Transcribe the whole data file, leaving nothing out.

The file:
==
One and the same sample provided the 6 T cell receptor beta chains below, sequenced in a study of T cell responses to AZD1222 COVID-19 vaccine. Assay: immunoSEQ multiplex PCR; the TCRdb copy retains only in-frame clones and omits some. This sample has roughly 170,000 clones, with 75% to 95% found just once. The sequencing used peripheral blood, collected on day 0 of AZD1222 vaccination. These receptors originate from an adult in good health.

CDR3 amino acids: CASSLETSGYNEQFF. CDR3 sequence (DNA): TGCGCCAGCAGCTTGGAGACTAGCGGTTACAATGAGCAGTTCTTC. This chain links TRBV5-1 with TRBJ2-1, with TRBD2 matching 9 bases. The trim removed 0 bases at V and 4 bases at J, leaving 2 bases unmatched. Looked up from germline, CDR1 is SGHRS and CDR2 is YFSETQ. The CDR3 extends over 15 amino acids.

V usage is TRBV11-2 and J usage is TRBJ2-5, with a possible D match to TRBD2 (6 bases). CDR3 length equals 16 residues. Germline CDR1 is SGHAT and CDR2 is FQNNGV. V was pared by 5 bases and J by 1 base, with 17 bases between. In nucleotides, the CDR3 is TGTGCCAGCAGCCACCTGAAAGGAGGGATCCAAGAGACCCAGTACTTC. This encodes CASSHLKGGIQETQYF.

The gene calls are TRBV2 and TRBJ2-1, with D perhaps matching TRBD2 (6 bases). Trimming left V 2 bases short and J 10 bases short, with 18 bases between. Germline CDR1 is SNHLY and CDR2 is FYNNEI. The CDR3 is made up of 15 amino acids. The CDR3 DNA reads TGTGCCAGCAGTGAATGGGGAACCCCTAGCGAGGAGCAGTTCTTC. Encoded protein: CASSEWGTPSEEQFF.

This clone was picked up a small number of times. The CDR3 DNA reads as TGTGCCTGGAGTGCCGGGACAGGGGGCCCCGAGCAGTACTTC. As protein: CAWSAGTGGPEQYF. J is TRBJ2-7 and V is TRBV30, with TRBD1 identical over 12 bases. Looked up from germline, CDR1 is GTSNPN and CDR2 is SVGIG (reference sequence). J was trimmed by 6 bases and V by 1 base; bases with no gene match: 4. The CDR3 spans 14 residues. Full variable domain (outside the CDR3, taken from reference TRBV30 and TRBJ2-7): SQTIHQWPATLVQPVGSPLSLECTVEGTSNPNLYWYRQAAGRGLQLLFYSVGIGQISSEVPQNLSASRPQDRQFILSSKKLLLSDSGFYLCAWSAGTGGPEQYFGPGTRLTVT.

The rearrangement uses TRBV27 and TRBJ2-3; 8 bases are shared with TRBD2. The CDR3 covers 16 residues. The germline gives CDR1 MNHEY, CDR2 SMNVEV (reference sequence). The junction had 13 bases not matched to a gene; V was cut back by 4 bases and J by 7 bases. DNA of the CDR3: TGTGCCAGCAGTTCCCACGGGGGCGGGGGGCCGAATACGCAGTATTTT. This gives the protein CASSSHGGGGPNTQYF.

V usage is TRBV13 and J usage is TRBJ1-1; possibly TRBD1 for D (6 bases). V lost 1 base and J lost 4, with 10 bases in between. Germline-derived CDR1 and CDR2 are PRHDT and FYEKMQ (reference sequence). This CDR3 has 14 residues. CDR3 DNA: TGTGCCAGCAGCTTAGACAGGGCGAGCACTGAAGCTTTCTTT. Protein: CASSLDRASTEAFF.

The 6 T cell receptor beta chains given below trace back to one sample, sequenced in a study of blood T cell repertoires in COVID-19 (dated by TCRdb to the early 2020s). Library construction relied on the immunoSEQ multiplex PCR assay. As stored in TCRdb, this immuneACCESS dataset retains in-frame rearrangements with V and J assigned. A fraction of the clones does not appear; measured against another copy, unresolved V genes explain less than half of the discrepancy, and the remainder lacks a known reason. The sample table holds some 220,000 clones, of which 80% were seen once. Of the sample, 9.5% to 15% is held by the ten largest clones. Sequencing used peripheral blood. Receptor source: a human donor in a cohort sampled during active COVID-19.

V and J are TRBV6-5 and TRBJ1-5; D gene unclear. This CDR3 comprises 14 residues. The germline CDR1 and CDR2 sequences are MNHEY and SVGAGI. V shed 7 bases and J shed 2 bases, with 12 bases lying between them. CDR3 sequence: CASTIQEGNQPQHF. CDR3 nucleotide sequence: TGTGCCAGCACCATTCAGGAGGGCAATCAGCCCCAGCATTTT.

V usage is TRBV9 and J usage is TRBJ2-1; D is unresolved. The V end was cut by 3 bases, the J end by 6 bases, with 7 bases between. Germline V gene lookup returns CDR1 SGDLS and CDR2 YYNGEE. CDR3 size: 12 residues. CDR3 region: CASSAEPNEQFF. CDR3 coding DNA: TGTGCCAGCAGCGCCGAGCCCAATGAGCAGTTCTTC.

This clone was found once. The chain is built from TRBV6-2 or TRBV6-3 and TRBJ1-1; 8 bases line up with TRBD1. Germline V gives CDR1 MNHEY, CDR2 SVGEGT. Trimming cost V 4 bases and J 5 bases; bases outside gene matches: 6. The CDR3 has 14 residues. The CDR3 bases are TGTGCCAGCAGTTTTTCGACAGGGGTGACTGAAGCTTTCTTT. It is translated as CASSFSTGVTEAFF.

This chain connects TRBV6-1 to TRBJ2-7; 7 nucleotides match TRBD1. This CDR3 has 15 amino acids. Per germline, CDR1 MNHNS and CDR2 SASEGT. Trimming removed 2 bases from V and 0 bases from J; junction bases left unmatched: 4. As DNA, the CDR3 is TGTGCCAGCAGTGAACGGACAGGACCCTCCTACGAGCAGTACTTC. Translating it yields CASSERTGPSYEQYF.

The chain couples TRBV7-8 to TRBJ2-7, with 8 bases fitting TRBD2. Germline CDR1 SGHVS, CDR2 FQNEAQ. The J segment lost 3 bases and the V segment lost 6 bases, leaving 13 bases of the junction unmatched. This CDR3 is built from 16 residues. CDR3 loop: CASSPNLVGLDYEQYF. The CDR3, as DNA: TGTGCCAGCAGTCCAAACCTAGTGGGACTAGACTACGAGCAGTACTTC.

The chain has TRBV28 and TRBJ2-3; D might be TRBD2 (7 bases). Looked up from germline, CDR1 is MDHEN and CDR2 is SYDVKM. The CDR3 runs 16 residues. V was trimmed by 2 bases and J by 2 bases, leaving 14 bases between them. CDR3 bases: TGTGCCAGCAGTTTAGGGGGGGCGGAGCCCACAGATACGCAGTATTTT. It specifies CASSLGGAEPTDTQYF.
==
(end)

One and the same sample provided the 6 T cell receptor beta chains below, sequenced in a study of T cell responses to AZD1222 COVID-19 vaccine. Assay: immunoSEQ multiplex PCR; the TCRdb copy retains only in-frame clones and omits some. This sample has roughly 170,000 clones, with 75% to 95% found just once. The sequencing used peripheral blood, collected on day 0 of AZD1222 vaccination. These receptors originate from an adult in good health.

CDR3 amino acids: CASSLETSGYNEQFF. CDR3 sequence (DNA): TGCGCCAGCAGCTTGGAGACTAGCGGTTACAATGAGCAGTTCTTC. This chain links TRBV5-1 with TRBJ2-1, with TRBD2 matching 9 bases. The trim removed 0 bases at V and 4 bases at J, leaving 2 bases unmatched. Looked up from germline, CDR1 is SGHRS and CDR2 is YFSETQ. The CDR3 extends over 15 amino acids.

V usage is TRBV11-2 and J usage is TRBJ2-5, with a possible D match to TRBD2 (6 bases). CDR3 length equals 16 residues. Germline CDR1 is SGHAT and CDR2 is FQNNGV. V was pared by 5 bases and J by 1 base, with 17 bases between. In nucleotides, the CDR3 is TGTGCCAGCAGCCACCTGAAAGGAGGGATCCAAGAGACCCAGTACTTC. This encodes CASSHLKGGIQETQYF.

The gene calls are TRBV2 and TRBJ2-1, with D perhaps matching TRBD2 (6 bases). Trimming left V 2 bases short and J 10 bases short, with 18 bases between. Germline CDR1 is SNHLY and CDR2 is FYNNEI. The CDR3 is made up of 15 amino acids. The CDR3 DNA reads TGTGCCAGCAGTGAATGGGGAACCCCTAGCGAGGAGCAGTTCTTC. Encoded protein: CASSEWGTPSEEQFF.

This clone was picked up a small number of times. The CDR3 DNA reads as TGTGCCTGGAGTGCCGGGACAGGGGGCCCCGAGCAGTACTTC. As protein: CAWSAGTGGPEQYF. J is TRBJ2-7 and V is TRBV30, with TRBD1 identical over 12 bases. Looked up from germline, CDR1 is GTSNPN and CDR2 is SVGIG (reference sequence). J was trimmed by 6 bases and V by 1 base; bases with no gene match: 4. The CDR3 spans 14 residues. Full variable domain (outside the CDR3, taken from reference TRBV30 and TRBJ2-7): SQTIHQWPATLVQPVGSPLSLECTVEGTSNPNLYWYRQAAGRGLQLLFYSVGIGQISSEVPQNLSASRPQDRQFILSSKKLLLSDSGFYLCAWSAGTGGPEQYFGPGTRLTVT.

The rearrangement uses TRBV27 and TRBJ2-3; 8 bases are shared with TRBD2. The CDR3 covers 16 residues. The germline gives CDR1 MNHEY, CDR2 SMNVEV (reference sequence). The junction had 13 bases not matched to a gene; V was cut back by 4 bases and J by 7 bases. DNA of the CDR3: TGTGCCAGCAGTTCCCACGGGGGCGGGGGGCCGAATACGCAGTATTTT. This gives the protein CASSSHGGGGPNTQYF.

V usage is TRBV13 and J usage is TRBJ1-1; possibly TRBD1 for D (6 bases). V lost 1 base and J lost 4, with 10 bases in between. Germline-derived CDR1 and CDR2 are PRHDT and FYEKMQ (reference sequence). This CDR3 has 14 residues. CDR3 DNA: TGTGCCAGCAGCTTAGACAGGGCGAGCACTGAAGCTTTCTTT. Protein: CASSLDRASTEAFF.

The 6 T cell receptor beta chains given below trace back to one sample, sequenced in a study of blood T cell repertoires in COVID-19 (dated by TCRdb to the early 2020s). Library construction relied on the immunoSEQ multiplex PCR assay. As stored in TCRdb, this immuneACCESS dataset retains in-frame rearrangements with V and J assigned. A fraction of the clones does not appear; measured against another copy, unresolved V genes explain less than half of the discrepancy, and the remainder lacks a known reason. The sample table holds some 220,000 clones, of which 80% were seen once. Of the sample, 9.5% to 15% is held by the ten largest clones. Sequencing used peripheral blood. Receptor source: a human donor in a cohort sampled during active COVID-19.

V and J are TRBV6-5 and TRBJ1-5; D gene unclear. This CDR3 comprises 14 residues. The germline CDR1 and CDR2 sequences are MNHEY and SVGAGI. V shed 7 bases and J shed 2 bases, with 12 bases lying between them. CDR3 sequence: CASTIQEGNQPQHF. CDR3 nucleotide sequence: TGTGCCAGCACCATTCAGGAGGGCAATCAGCCCCAGCATTTT.

V usage is TRBV9 and J usage is TRBJ2-1; D is unresolved. The V end was cut by 3 bases, the J end by 6 bases, with 7 bases between. Germline V gene lookup returns CDR1 SGDLS and CDR2 YYNGEE. CDR3 size: 12 residues. CDR3 region: CASSAEPNEQFF. CDR3 coding DNA: TGTGCCAGCAGCGCCGAGCCCAATGAGCAGTTCTTC.

This clone was found once. The chain is built from TRBV6-2 or TRBV6-3 and TRBJ1-1; 8 bases line up with TRBD1. Germline V gives CDR1 MNHEY, CDR2 SVGEGT. Trimming cost V 4 bases and J 5 bases; bases outside gene matches: 6. The CDR3 has 14 residues. The CDR3 bases are TGTGCCAGCAGTTTTTCGACAGGGGTGACTGAAGCTTTCTTT. It is translated as CASSFSTGVTEAFF.

This chain connects TRBV6-1 to TRBJ2-7; 7 nucleotides match TRBD1. This CDR3 has 15 amino acids. Per germline, CDR1 MNHNS and CDR2 SASEGT. Trimming removed 2 bases from V and 0 bases from J; junction bases left unmatched: 4. As DNA, the CDR3 is TGTGCCAGCAGTGAACGGACAGGACCCTCCTACGAGCAGTACTTC. Translating it yields CASSERTGPSYEQYF.

The chain couples TRBV7-8 to TRBJ2-7, with 8 bases fitting TRBD2. Germline CDR1 SGHVS, CDR2 FQNEAQ. The J segment lost 3 bases and the V segment lost 6 bases, leaving 13 bases of the junction unmatched. This CDR3 is built from 16 residues. CDR3 loop: CASSPNLVGLDYEQYF. The CDR3, as DNA: TGTGCCAGCAGTCCAAACCTAGTGGGACTAGACTACGAGCAGTACTTC.

The chain has TRBV28 and TRBJ2-3; D might be TRBD2 (7 bases). Looked up from germline, CDR1 is MDHEN and CDR2 is SYDVKM. The CDR3 runs 16 residues. V was trimmed by 2 bases and J by 2 bases, leaving 14 bases between them. CDR3 bases: TGTGCCAGCAGTTTAGGGGGGGCGGAGCCCACAGATACGCAGTATTTT. It specifies CASSLGGAEPTDTQYF.